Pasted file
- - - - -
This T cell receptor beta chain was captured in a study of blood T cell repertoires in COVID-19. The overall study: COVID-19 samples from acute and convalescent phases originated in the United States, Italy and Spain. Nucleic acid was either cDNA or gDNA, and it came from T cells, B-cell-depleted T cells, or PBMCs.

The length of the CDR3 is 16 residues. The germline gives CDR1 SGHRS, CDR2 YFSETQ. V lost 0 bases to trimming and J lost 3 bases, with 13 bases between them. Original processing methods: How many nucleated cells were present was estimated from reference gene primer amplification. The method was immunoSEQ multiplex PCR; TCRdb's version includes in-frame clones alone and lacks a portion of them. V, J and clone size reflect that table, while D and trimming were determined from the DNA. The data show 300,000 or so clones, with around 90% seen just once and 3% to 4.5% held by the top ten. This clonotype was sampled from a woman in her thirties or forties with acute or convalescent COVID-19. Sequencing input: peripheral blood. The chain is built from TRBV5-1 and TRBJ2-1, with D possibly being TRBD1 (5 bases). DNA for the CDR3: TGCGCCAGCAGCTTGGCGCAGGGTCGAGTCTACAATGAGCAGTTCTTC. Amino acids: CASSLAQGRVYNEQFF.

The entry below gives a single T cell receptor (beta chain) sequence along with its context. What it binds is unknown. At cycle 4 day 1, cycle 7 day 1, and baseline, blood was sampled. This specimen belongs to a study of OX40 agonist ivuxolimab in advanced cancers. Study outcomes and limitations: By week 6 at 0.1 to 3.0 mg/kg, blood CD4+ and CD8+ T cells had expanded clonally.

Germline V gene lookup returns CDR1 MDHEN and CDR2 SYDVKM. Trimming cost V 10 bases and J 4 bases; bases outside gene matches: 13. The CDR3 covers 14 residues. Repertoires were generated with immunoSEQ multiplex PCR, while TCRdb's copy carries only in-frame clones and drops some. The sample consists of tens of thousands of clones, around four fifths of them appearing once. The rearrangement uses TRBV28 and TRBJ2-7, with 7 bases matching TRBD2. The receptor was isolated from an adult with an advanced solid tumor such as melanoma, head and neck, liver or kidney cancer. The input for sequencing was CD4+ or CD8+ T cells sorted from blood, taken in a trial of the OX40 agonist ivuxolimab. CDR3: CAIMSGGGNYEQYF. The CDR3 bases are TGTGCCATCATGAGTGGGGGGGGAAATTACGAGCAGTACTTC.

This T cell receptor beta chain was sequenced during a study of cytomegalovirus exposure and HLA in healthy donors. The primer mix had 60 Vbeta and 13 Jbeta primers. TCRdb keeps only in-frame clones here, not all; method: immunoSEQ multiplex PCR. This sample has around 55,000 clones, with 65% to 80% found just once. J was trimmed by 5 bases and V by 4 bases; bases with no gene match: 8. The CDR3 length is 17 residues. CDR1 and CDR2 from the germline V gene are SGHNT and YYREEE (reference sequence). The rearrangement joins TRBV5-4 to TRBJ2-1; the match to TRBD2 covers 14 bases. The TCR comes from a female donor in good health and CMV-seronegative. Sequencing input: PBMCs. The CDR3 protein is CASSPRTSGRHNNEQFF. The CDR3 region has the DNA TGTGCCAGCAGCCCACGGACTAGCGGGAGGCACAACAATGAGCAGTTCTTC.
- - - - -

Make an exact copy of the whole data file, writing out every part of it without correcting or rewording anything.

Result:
This T cell receptor beta chain was captured in a study of blood T cell repertoires in COVID-19. The overall study: COVID-19 samples from acute and convalescent phases originated in the United States, Italy and Spain. Nucleic acid was either cDNA or gDNA, and it came from T cells, B-cell-depleted T cells, or PBMCs.

The length of the CDR3 is 16 residues. The germline gives CDR1 SGHRS, CDR2 YFSETQ. V lost 0 bases to trimming and J lost 3 bases, with 13 bases between them. Original processing methods: How many nucleated cells were present was estimated from reference gene primer amplification. The method was immunoSEQ multiplex PCR; TCRdb's version includes in-frame clones alone and lacks a portion of them. V, J and clone size reflect that table, while D and trimming were determined from the DNA. The data show 300,000 or so clones, with around 90% seen just once and 3% to 4.5% held by the top ten. This clonotype was sampled from a woman in her thirties or forties with acute or convalescent COVID-19. Sequencing input: peripheral blood. The chain is built from TRBV5-1 and TRBJ2-1, with D possibly being TRBD1 (5 bases). DNA for the CDR3: TGCGCCAGCAGCTTGGCGCAGGGTCGAGTCTACAATGAGCAGTTCTTC. Amino acids: CASSLAQGRVYNEQFF.

The entry below gives a single T cell receptor (beta chain) sequence along with its context. What it binds is unknown. At cycle 4 day 1, cycle 7 day 1, and baseline, blood was sampled. This specimen belongs to a study of OX40 agonist ivuxolimab in advanced cancers. Study outcomes and limitations: By week 6 at 0.1 to 3.0 mg/kg, blood CD4+ and CD8+ T cells had expanded clonally.

Germline V gene lookup returns CDR1 MDHEN and CDR2 SYDVKM. Trimming cost V 10 bases and J 4 bases; bases outside gene matches: 13. The CDR3 covers 14 residues. Repertoires were generated with immunoSEQ multiplex PCR, while TCRdb's copy carries only in-frame clones and drops some. The sample consists of tens of thousands of clones, around four fifths of them appearing once. The rearrangement uses TRBV28 and TRBJ2-7, with 7 bases matching TRBD2. The receptor was isolated from an adult with an advanced solid tumor such as melanoma, head and neck, liver or kidney cancer. The input for sequencing was CD4+ or CD8+ T cells sorted from blood, taken in a trial of the OX40 agonist ivuxolimab. CDR3: CAIMSGGGNYEQYF. The CDR3 bases are TGTGCCATCATGAGTGGGGGGGGAAATTACGAGCAGTACTTC.

This T cell receptor beta chain was sequenced during a study of cytomegalovirus exposure and HLA in healthy donors. The primer mix had 60 Vbeta and 13 Jbeta primers. TCRdb keeps only in-frame clones here, not all; method: immunoSEQ multiplex PCR. This sample has around 55,000 clones, with 65% to 80% found just once. J was trimmed by 5 bases and V by 4 bases; bases with no gene match: 8. The CDR3 length is 17 residues. CDR1 and CDR2 from the germline V gene are SGHNT and YYREEE (reference sequence). The rearrangement joins TRBV5-4 to TRBJ2-1; the match to TRBD2 covers 14 bases. The TCR comes from a female donor in good health and CMV-seronegative. Sequencing input: PBMCs. The CDR3 protein is CASSPRTSGRHNNEQFF. The CDR3 region has the DNA TGTGCCAGCAGCCCACGGACTAGCGGGAGGCACAACAATGAGCAGTTCTTC.